2. It seems completely wrong of an airline to cancel an entire itinerary without any notification — How hard would it be to trigger an email or SMS message warning of a pending cancellation and offering some alternatives?

    Normal people cannot be experts in the minutiae of airline cancellation policy, and it is perfectly reasonable for a customer to expect their return flight ticket to still be valid — why should I think otherwise? Especially if you send me a “check in online” email instead of cancellation notice.

    How hard would it have been for the United representatives to be polite? How hard would it have been to empathize with the customer? Here was an opportunity to deliver exceptional service, make up for a wrong (broken email notifications), and improve the system for future travelers. But that didn’t happen. Why?

    I suspect the real answer has nothing to do with corporate profitability and everything to do with how poorly United treats their ticketing agents and how there is little or no reward for satisfying customers. An empowered agent who is rewarded for customer satisfaction would have figured out some solution. Apologize (free). Discount the full fare later flight and apply funds from the unused ticket (the marginal cost of an additional traveler on a mostly full airplane is probably $15). And so on. But this didn’t happen and I am guessing it’s because United makes it difficult for agents to actually solve problems (there is probably a set of uncomfortable hurdles an agent must jump over to discount or apply funds from one ticket to another). And clearly there is no incentive for the ticketing agent to report the complete failure of the email notification.

    The ticketing agent was being human. The company doesn’t care to solve the customer problems, doesn’t respect the gate agents’ discretion in discounting and applying funds, and has no rewarding process for improving the system (reporting email notification failures, for instance). The end result is bad customer service.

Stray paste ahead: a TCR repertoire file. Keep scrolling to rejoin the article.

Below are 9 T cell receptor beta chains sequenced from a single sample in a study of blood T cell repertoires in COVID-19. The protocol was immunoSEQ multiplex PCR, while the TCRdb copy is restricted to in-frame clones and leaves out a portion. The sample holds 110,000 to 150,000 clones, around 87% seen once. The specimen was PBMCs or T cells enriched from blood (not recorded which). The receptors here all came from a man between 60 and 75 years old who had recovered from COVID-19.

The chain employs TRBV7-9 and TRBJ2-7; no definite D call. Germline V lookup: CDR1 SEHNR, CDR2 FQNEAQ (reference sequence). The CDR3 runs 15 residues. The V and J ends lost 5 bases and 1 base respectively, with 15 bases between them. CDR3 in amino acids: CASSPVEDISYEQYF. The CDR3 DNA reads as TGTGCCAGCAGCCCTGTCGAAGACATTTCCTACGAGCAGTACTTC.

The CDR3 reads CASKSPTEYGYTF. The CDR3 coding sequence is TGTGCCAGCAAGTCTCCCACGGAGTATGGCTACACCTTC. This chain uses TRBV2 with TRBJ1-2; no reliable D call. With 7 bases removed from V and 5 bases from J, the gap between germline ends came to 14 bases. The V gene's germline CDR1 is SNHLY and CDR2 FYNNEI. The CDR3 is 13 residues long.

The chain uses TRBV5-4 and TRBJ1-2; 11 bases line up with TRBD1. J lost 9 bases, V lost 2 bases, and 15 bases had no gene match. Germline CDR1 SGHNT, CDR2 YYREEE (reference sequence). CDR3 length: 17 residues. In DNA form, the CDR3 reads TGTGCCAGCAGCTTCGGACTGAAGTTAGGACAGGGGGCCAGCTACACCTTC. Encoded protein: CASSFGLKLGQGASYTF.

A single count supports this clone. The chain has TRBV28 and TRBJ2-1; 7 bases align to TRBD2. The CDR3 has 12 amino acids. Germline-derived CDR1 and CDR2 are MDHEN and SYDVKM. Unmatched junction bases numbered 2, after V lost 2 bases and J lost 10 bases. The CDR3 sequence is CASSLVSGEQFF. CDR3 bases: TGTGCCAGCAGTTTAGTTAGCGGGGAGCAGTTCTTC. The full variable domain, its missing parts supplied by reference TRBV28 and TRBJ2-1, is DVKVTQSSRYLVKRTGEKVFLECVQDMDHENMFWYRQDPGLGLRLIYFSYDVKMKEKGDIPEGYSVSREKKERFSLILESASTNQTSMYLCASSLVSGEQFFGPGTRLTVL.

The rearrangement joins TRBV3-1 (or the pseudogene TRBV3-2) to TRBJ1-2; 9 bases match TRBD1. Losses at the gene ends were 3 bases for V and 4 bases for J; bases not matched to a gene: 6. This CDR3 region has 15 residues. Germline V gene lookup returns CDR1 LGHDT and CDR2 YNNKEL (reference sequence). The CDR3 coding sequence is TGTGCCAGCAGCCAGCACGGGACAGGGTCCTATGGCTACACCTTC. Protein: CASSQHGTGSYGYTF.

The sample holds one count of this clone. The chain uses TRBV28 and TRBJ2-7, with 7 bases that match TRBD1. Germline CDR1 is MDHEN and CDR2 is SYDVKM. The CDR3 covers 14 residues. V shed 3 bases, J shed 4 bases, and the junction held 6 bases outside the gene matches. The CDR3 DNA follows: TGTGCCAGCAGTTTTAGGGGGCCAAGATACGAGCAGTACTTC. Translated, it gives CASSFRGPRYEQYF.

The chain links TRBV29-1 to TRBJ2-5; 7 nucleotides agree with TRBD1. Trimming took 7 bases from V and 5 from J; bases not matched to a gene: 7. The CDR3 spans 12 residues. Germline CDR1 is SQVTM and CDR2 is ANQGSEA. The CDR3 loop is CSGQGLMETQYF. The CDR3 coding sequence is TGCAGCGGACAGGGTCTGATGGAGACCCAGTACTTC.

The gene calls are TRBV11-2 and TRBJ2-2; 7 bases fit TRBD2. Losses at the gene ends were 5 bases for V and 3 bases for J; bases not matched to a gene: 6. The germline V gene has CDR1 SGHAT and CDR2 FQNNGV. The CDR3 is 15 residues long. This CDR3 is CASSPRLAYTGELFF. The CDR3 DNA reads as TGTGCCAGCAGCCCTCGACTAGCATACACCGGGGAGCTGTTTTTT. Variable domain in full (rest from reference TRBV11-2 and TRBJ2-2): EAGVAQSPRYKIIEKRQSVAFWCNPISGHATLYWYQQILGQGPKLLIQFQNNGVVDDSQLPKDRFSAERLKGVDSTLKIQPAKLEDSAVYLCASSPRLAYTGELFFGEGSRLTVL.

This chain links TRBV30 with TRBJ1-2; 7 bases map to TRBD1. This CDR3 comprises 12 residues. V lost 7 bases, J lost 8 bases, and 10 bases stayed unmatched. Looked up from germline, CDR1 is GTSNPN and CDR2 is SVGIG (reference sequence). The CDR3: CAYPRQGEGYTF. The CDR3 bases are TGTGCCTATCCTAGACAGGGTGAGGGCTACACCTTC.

3. @Rich: Glad we made contact, and thanks for the kind words.

    @Matt: I absolutely agree United made several mistakes, and policy aside, they could have been more proactive when his reservation canceled. Your recommendations for improving the system are fantastic, and I think you’ve hit the nail on the head about lack of agent empowerment. Excellent analysis, Matt, and thanks for taking the time to post your comment.

  4. @Darren: Great post–your commentary is right on the mark.

    @Matt: I was just talking to someone at UA about “bending the rules” last week. It used to be quite prevalent, but UA has clamped down the last few years, even threatening to fire agents for their first offense. I think it will only get worse. While I like the fact that carriers like LH are consistent, I must say that I prefer the old UA “anything goes” method. Then again, airlines are out to make a profit, not serve as a charity for travelers who don’t abide by the terms of their ticket!